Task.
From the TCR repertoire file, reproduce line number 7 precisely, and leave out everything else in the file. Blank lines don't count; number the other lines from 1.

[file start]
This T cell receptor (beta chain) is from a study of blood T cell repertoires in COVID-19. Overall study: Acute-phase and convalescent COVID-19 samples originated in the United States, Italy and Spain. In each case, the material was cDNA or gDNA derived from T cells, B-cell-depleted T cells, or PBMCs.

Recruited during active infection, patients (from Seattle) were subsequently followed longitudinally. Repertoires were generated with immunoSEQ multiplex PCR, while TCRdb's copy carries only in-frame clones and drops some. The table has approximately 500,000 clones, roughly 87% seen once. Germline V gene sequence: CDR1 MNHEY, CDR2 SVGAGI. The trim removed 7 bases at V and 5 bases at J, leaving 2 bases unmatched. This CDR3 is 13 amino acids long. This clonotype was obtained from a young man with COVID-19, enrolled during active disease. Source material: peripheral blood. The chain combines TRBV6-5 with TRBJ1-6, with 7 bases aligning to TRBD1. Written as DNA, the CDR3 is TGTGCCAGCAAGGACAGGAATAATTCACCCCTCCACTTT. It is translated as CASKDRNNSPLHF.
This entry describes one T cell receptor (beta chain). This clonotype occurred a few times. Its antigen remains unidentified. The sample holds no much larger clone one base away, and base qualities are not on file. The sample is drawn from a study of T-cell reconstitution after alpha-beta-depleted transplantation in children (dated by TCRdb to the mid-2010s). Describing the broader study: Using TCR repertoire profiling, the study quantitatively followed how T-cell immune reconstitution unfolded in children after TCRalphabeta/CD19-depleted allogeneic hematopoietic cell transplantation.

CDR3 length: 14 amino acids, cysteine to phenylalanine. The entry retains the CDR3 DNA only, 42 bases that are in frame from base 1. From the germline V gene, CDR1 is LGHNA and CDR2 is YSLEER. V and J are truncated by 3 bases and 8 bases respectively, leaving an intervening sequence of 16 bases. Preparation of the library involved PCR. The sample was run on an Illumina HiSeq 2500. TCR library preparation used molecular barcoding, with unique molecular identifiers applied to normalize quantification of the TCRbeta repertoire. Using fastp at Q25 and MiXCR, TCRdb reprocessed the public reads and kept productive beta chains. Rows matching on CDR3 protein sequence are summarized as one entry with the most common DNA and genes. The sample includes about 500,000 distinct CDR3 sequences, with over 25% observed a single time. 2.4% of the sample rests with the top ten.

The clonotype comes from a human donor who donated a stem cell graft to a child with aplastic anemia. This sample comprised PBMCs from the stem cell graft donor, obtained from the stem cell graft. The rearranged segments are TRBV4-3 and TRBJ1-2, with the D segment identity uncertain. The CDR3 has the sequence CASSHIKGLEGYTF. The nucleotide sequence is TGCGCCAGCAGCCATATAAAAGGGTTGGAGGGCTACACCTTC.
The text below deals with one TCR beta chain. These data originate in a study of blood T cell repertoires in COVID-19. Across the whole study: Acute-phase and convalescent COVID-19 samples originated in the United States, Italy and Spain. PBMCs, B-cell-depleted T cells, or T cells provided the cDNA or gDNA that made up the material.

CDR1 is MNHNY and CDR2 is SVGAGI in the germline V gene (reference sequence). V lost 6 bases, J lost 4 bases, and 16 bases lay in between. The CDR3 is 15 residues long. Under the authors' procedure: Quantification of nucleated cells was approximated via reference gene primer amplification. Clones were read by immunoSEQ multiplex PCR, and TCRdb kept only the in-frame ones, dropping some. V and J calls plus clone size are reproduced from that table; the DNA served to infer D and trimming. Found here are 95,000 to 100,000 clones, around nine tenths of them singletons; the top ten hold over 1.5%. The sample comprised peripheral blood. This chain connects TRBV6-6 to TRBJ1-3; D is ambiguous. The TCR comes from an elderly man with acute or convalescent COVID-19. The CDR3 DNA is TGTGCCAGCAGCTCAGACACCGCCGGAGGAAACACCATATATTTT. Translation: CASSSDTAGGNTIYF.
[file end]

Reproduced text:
CDR1 is MNHNY and CDR2 is SVGAGI in the germline V gene (reference sequence). V lost 6 bases, J lost 4 bases, and 16 bases lay in between. The CDR3 is 15 residues long. Under the authors' procedure: Quantification of nucleated cells was approximated via reference gene primer amplification. Clones were read by immunoSEQ multiplex PCR, and TCRdb kept only the in-frame ones, dropping some. V and J calls plus clone size are reproduced from that table; the DNA served to infer D and trimming. Found here are 95,000 to 100,000 clones, around nine tenths of them singletons; the top ten hold over 1.5%. The sample comprised peripheral blood. This chain connects TRBV6-6 to TRBJ1-3; D is ambiguous. The TCR comes from an elderly man with acute or convalescent COVID-19. The CDR3 DNA is TGTGCCAGCAGCTCAGACACCGCCGGAGGAAACACCATATATTTT. Translation: CASSSDTAGGNTIYF.